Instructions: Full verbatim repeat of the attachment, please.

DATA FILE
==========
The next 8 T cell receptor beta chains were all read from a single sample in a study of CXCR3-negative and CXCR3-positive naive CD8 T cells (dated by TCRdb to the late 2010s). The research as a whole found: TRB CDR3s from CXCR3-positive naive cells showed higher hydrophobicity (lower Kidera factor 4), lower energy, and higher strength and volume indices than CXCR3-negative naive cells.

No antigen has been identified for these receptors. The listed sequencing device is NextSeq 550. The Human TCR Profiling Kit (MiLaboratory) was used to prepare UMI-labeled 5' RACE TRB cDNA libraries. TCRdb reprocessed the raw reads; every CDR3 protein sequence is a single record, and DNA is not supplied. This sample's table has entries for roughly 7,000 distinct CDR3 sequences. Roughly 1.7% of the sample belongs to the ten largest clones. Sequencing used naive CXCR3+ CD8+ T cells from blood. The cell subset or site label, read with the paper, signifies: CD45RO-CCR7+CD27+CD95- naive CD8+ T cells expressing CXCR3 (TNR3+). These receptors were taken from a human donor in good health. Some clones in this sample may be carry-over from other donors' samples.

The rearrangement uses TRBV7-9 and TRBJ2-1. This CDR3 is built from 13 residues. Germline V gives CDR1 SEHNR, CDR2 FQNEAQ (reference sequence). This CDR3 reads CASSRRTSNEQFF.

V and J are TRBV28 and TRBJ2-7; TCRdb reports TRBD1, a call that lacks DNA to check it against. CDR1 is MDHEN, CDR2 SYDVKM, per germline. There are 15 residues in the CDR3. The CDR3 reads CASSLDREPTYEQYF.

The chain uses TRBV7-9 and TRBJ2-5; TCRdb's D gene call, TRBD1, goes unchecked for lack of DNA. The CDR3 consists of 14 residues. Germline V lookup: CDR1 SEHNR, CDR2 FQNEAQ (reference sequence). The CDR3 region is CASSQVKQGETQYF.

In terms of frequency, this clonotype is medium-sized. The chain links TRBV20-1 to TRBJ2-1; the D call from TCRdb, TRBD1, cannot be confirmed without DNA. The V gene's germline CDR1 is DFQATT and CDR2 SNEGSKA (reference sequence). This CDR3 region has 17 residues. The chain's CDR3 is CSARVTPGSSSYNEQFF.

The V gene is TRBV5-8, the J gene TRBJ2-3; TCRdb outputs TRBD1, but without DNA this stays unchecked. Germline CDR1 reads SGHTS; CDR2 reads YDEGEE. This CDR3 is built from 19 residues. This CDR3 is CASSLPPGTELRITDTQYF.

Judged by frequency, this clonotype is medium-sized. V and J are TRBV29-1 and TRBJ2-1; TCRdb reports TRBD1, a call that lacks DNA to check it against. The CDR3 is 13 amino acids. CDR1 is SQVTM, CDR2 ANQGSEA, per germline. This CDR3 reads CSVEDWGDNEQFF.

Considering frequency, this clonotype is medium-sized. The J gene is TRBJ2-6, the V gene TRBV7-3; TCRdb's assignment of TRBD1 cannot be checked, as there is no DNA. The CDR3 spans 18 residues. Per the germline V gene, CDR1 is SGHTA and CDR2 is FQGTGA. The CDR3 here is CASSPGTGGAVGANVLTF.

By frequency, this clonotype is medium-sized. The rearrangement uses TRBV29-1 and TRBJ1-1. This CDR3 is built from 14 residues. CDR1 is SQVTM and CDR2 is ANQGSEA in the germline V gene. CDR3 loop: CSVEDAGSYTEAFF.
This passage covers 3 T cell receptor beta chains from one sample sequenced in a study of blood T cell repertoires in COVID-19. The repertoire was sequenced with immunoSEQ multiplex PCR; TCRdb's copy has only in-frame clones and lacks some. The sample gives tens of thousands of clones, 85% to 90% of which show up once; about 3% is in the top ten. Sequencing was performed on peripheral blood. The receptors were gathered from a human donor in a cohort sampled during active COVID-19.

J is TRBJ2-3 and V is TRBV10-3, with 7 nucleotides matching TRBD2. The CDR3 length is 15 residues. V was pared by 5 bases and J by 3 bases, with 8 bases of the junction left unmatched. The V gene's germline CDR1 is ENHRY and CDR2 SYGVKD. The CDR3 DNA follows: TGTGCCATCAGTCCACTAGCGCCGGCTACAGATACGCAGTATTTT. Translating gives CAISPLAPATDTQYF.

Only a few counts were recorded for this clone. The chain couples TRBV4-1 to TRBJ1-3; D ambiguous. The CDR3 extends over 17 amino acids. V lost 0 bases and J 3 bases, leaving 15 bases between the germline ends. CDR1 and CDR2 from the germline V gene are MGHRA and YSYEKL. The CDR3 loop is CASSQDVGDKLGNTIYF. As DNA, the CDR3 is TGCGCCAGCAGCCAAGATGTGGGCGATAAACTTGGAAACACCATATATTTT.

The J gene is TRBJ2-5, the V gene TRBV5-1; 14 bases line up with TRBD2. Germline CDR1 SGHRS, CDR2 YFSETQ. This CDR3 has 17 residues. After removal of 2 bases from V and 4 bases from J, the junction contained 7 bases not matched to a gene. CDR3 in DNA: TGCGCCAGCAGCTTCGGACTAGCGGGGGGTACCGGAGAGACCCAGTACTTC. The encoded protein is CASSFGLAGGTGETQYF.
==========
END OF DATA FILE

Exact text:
The next 8 T cell receptor beta chains were all read from a single sample in a study of CXCR3-negative and CXCR3-positive naive CD8 T cells (dated by TCRdb to the late 2010s). The research as a whole found: TRB CDR3s from CXCR3-positive naive cells showed higher hydrophobicity (lower Kidera factor 4), lower energy, and higher strength and volume indices than CXCR3-negative naive cells.

No antigen has been identified for these receptors. The listed sequencing device is NextSeq 550. The Human TCR Profiling Kit (MiLaboratory) was used to prepare UMI-labeled 5' RACE TRB cDNA libraries. TCRdb reprocessed the raw reads; every CDR3 protein sequence is a single record, and DNA is not supplied. This sample's table has entries for roughly 7,000 distinct CDR3 sequences. Roughly 1.7% of the sample belongs to the ten largest clones. Sequencing used naive CXCR3+ CD8+ T cells from blood. The cell subset or site label, read with the paper, signifies: CD45RO-CCR7+CD27+CD95- naive CD8+ T cells expressing CXCR3 (TNR3+). These receptors were taken from a human donor in good health. Some clones in this sample may be carry-over from other donors' samples.

The rearrangement uses TRBV7-9 and TRBJ2-1. This CDR3 is built from 13 residues. Germline V gives CDR1 SEHNR, CDR2 FQNEAQ (reference sequence). This CDR3 reads CASSRRTSNEQFF.

V and J are TRBV28 and TRBJ2-7; TCRdb reports TRBD1, a call that lacks DNA to check it against. CDR1 is MDHEN, CDR2 SYDVKM, per germline. There are 15 residues in the CDR3. The CDR3 reads CASSLDREPTYEQYF.

The chain uses TRBV7-9 and TRBJ2-5; TCRdb's D gene call, TRBD1, goes unchecked for lack of DNA. The CDR3 consists of 14 residues. Germline V lookup: CDR1 SEHNR, CDR2 FQNEAQ (reference sequence). The CDR3 region is CASSQVKQGETQYF.

In terms of frequency, this clonotype is medium-sized. The chain links TRBV20-1 to TRBJ2-1; the D call from TCRdb, TRBD1, cannot be confirmed without DNA. The V gene's germline CDR1 is DFQATT and CDR2 SNEGSKA (reference sequence). This CDR3 region has 17 residues. The chain's CDR3 is CSARVTPGSSSYNEQFF.

The V gene is TRBV5-8, the J gene TRBJ2-3; TCRdb outputs TRBD1, but without DNA this stays unchecked. Germline CDR1 reads SGHTS; CDR2 reads YDEGEE. This CDR3 is built from 19 residues. This CDR3 is CASSLPPGTELRITDTQYF.

Judged by frequency, this clonotype is medium-sized. V and J are TRBV29-1 and TRBJ2-1; TCRdb reports TRBD1, a call that lacks DNA to check it against. The CDR3 is 13 amino acids. CDR1 is SQVTM, CDR2 ANQGSEA, per germline. This CDR3 reads CSVEDWGDNEQFF.

Considering frequency, this clonotype is medium-sized. The J gene is TRBJ2-6, the V gene TRBV7-3; TCRdb's assignment of TRBD1 cannot be checked, as there is no DNA. The CDR3 spans 18 residues. Per the germline V gene, CDR1 is SGHTA and CDR2 is FQGTGA. The CDR3 here is CASSPGTGGAVGANVLTF.

By frequency, this clonotype is medium-sized. The rearrangement uses TRBV29-1 and TRBJ1-1. This CDR3 is built from 14 residues. CDR1 is SQVTM and CDR2 is ANQGSEA in the germline V gene. CDR3 loop: CSVEDAGSYTEAFF.
This passage covers 3 T cell receptor beta chains from one sample sequenced in a study of blood T cell repertoires in COVID-19. The repertoire was sequenced with immunoSEQ multiplex PCR; TCRdb's copy has only in-frame clones and lacks some. The sample gives tens of thousands of clones, 85% to 90% of which show up once; about 3% is in the top ten. Sequencing was performed on peripheral blood. The receptors were gathered from a human donor in a cohort sampled during active COVID-19.

J is TRBJ2-3 and V is TRBV10-3, with 7 nucleotides matching TRBD2. The CDR3 length is 15 residues. V was pared by 5 bases and J by 3 bases, with 8 bases of the junction left unmatched. The V gene's germline CDR1 is ENHRY and CDR2 SYGVKD. The CDR3 DNA follows: TGTGCCATCAGTCCACTAGCGCCGGCTACAGATACGCAGTATTTT. Translating gives CAISPLAPATDTQYF.

Only a few counts were recorded for this clone. The chain couples TRBV4-1 to TRBJ1-3; D ambiguous. The CDR3 extends over 17 amino acids. V lost 0 bases and J 3 bases, leaving 15 bases between the germline ends. CDR1 and CDR2 from the germline V gene are MGHRA and YSYEKL. The CDR3 loop is CASSQDVGDKLGNTIYF. As DNA, the CDR3 is TGCGCCAGCAGCCAAGATGTGGGCGATAAACTTGGAAACACCATATATTTT.

The J gene is TRBJ2-5, the V gene TRBV5-1; 14 bases line up with TRBD2. Germline CDR1 SGHRS, CDR2 YFSETQ. This CDR3 has 17 residues. After removal of 2 bases from V and 4 bases from J, the junction contained 7 bases not matched to a gene. CDR3 in DNA: TGCGCCAGCAGCTTCGGACTAGCGGGGGGTACCGGAGAGACCCAGTACTTC. The encoded protein is CASSFGLAGGTGETQYF.